Rape, Murder, Misogyny, Mental Illness, Religious Fundamentalism and so much more...
Two weeks on, Malta is still reeling from the shock of the rape and murder of Paulina Dembska, the 29 year old Polish woman whose lifeless body was found in Sliema's Independence Gardens early in the morning on the 2nd of the month.
The dawn of social media has brought with it the possibility of receiving news in real time, often from various sources, albeit with differing details. It is human nature for one to want to express their opinion on incidents that stir one's emotions.
Many newsrooms and pop news sites often race to publish stories first, sometimes at the expense of accuracy and fact checking. Then the reader, who does not seem to have time to read beyond a headline - one that might have been written sensationally to garner as many 'likes' as possible - spends less time analysing what they have read, than they do reading it, before they comment. Now add to that the fact that there are some who will stoop to use others' tragedies for their own personal and organisational agendas, and who share such news articles with their own interpretation of events, and within the hour of a crime happening, one is already bombarded with loose interpretations, fabrications, and worst of all conclusions on the cause of the crime, and who should pay for it.
I am of firm belief that such hasty conclusions and their propagation, resulting in discussion after discussion exclusively focusing on one or two aspects of the crime as spun by those with a following, is in fact harmful to society as a whole. The only way society would benefit after such crimes is for the real cause of the crimes to be understood, not for the sake of satisfying anyone's curiosity, much less for the sake of feeding an agenda, but, because only by truly understanding the underlying causes of an event can society look inward into how those underlying causes can be prevented.
By assuming Paulina's rape and murder to be based on misogyny, for example, we may be setting ourselves up to ignore other prominent issues that might have caused her rape and murder, and unless we understand the complexity of the causes of these crimes, we are not going to be able to prevent them happening again. Should us professionals, experts and researchers not get together and truly examine the complex causes of these heinous crimes, we would be shirking our duty towards society.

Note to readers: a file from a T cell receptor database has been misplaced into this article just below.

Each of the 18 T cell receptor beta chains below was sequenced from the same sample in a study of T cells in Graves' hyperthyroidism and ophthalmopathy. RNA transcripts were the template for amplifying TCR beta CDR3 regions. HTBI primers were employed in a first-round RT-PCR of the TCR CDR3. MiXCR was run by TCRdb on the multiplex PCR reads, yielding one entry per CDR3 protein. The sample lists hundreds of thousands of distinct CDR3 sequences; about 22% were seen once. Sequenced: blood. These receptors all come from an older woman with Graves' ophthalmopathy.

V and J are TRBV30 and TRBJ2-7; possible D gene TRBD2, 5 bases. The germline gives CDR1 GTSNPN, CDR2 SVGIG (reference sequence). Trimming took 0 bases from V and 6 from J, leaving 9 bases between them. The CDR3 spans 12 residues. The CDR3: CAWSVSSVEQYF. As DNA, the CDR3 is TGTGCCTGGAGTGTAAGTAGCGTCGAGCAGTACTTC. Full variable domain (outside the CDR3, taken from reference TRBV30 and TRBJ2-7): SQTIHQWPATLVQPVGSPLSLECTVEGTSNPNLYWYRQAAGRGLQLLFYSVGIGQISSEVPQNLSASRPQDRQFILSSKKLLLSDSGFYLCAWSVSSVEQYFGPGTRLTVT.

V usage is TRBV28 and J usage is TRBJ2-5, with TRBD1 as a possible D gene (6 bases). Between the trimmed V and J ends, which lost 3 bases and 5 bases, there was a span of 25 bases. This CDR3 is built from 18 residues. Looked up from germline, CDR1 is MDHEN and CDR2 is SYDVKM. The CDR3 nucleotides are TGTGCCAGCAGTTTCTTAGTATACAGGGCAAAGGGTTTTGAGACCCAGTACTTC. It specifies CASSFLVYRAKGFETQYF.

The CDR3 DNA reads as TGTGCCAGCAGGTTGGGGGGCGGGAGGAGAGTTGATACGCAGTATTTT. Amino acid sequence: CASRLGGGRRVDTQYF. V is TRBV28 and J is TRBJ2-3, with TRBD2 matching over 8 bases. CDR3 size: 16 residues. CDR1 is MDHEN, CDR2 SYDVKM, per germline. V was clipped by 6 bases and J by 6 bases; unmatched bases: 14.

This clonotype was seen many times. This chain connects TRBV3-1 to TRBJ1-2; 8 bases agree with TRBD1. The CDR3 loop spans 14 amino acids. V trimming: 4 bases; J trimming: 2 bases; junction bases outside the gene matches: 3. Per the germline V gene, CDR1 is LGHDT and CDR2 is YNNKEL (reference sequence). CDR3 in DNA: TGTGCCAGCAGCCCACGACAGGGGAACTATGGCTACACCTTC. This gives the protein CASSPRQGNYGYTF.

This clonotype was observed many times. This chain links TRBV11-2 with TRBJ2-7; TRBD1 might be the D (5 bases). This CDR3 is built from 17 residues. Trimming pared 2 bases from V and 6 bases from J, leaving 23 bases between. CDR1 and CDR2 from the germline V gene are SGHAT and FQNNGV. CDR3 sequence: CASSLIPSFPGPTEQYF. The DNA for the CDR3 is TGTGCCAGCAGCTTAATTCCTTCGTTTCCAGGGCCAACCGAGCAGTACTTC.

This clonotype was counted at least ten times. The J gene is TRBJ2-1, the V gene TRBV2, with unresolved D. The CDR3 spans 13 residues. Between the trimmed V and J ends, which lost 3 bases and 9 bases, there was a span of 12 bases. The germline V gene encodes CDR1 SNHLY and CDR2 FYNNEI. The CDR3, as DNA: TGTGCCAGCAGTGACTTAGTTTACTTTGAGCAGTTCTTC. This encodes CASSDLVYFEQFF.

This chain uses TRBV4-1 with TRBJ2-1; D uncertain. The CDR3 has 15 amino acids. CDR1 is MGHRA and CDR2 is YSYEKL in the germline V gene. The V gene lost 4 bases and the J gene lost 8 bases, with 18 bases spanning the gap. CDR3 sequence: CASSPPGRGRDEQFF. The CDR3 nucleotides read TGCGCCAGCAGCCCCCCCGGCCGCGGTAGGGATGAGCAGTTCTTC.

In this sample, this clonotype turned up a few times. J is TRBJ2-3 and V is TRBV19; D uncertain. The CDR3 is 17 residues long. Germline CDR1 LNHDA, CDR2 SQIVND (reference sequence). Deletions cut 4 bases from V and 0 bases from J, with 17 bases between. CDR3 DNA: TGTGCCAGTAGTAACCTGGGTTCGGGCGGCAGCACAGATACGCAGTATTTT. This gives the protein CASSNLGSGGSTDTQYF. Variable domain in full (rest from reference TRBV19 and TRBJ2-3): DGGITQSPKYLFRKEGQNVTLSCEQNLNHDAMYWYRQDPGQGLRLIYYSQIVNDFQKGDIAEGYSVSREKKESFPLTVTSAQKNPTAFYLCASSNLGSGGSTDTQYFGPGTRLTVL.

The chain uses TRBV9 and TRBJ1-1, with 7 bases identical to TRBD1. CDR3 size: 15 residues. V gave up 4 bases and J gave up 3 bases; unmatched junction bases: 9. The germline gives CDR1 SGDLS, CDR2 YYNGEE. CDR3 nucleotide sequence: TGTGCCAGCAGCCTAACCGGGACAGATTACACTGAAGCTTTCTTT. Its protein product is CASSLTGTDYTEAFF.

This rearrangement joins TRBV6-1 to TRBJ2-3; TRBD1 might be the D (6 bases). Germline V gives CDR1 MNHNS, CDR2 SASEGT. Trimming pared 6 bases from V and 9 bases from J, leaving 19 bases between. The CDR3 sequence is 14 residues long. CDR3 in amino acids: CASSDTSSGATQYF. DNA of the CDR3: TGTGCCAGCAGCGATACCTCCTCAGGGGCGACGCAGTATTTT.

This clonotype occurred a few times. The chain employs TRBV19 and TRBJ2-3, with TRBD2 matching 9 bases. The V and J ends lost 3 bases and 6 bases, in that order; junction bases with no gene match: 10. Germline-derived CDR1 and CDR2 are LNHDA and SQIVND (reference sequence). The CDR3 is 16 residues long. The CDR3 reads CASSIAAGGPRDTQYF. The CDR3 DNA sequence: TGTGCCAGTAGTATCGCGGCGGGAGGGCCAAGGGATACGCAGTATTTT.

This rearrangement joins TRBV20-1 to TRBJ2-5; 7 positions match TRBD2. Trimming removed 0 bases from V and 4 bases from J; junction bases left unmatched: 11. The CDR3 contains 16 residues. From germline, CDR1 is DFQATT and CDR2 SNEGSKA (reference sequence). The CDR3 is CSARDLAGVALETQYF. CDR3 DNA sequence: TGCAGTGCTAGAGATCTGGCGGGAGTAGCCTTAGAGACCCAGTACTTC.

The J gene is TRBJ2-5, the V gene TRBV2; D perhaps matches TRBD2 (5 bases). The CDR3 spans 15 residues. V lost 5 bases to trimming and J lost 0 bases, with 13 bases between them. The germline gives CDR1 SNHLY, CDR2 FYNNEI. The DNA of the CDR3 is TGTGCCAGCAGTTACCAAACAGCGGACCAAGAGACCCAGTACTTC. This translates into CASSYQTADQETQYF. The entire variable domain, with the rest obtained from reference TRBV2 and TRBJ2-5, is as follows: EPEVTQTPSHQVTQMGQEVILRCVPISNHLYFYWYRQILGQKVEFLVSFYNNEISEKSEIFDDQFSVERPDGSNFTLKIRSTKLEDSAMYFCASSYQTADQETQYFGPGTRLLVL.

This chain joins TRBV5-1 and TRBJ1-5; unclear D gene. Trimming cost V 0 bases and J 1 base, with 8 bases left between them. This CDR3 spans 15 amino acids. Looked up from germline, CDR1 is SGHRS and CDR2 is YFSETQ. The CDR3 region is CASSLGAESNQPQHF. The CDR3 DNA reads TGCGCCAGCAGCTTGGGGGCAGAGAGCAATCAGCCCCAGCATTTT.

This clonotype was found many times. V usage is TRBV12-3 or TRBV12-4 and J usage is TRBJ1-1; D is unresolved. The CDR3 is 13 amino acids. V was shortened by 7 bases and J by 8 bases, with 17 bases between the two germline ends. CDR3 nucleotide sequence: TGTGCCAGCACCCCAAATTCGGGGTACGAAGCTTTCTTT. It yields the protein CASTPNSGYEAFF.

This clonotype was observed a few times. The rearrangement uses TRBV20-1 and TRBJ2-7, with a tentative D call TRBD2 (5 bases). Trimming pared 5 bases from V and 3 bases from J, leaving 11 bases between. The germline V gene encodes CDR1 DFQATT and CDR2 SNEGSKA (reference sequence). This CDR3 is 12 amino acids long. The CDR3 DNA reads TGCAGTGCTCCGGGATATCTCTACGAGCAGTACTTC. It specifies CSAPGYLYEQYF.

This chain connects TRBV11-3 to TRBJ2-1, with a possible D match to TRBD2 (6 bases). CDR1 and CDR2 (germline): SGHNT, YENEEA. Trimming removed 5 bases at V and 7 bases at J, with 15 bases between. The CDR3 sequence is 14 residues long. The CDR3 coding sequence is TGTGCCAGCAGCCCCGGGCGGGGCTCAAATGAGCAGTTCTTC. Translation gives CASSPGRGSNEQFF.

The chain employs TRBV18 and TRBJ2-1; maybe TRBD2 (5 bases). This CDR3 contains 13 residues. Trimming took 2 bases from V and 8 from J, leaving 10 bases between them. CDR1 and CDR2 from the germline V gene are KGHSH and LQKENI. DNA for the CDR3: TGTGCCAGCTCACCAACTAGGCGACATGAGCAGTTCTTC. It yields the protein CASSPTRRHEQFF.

There seems to be a faction of people who decided the cause of these crimes within the hour of Paulina's lifeless body being discovered, and who are doing their damnest to convince the country that their assumptions - which coincidentally fit their own and their organisations' usual agendas - are the case, even though those who have the most information - the police - are saying otherwise. These people seem to want or need the death of Paulina to be about their cause and are trying everything to convince us of it.
The saddest part of this is that these people's causes are worthy. Their causes are ones I and many others support wholeheartedly, yet with their blanket statements, assumptions, generalisations, and blame-ridden rhetoric, they are driving away those who prioritise evidence-based conclusions over everything else, which thankfully, are a large number of people.
The real causes of this case will take years to unearth, and will only be unearthed if those with the opportunity to analyse the case and its perpetrator/s, do so. The police have started their investigation. As it stands, nobody has more knowledge of the case than they do. That there are those who are immediately dismissing these findings is in itself worrying. First of all, propagating distrust in the police can be damaging to a society, and secondly because they are wasting police and public time and diverting public attention from an evidence-based investigation.
Is misogyny a problem? Yes it is. Should something be done to address it? Of course. Should we decide a priori that these crimes are based on misogyny? No. Not so early on in the investigation. Nobody who has read anything about this particular case can deny that mental illness could have had an influence, much the same as we can't deny that the accused has problems with his sexuality, drug and alcohol abuse, religious fundamentalism and who knows what else, all of which may or may not have also played a part in his actions.
My point is that so early in these investigations, we know almost nothing of the case, let's keep open minds, and let the experts do their work, and should we need to engage in the case, let us do it in a responsible manner.